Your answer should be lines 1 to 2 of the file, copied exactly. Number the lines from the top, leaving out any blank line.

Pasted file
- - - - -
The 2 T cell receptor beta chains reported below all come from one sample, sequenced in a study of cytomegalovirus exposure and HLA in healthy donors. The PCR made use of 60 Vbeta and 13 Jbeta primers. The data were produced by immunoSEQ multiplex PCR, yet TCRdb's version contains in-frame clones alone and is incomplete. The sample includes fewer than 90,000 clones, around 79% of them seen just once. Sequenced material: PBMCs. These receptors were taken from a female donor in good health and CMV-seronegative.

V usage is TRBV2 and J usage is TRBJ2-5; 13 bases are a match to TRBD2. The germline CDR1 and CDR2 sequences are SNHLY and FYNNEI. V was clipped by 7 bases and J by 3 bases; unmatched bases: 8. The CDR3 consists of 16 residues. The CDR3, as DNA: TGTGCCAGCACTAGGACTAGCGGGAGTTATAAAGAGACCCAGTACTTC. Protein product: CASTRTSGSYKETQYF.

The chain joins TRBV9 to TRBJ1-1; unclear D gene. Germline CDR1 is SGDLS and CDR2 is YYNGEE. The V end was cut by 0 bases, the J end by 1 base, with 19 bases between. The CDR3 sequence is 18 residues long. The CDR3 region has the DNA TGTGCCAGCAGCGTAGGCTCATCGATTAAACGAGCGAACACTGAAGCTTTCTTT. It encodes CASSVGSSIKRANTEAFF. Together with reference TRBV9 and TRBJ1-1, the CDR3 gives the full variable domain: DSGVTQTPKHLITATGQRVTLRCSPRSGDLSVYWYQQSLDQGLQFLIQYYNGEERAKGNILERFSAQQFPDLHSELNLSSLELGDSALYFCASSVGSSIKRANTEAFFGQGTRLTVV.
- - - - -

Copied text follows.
The 2 T cell receptor beta chains reported below all come from one sample, sequenced in a study of cytomegalovirus exposure and HLA in healthy donors. The PCR made use of 60 Vbeta and 13 Jbeta primers. The data were produced by immunoSEQ multiplex PCR, yet TCRdb's version contains in-frame clones alone and is incomplete. The sample includes fewer than 90,000 clones, around 79% of them seen just once. Sequenced material: PBMCs. These receptors were taken from a female donor in good health and CMV-seronegative.

V usage is TRBV2 and J usage is TRBJ2-5; 13 bases are a match to TRBD2. The germline CDR1 and CDR2 sequences are SNHLY and FYNNEI. V was clipped by 7 bases and J by 3 bases; unmatched bases: 8. The CDR3 consists of 16 residues. The CDR3, as DNA: TGTGCCAGCACTAGGACTAGCGGGAGTTATAAAGAGACCCAGTACTTC. Protein product: CASTRTSGSYKETQYF.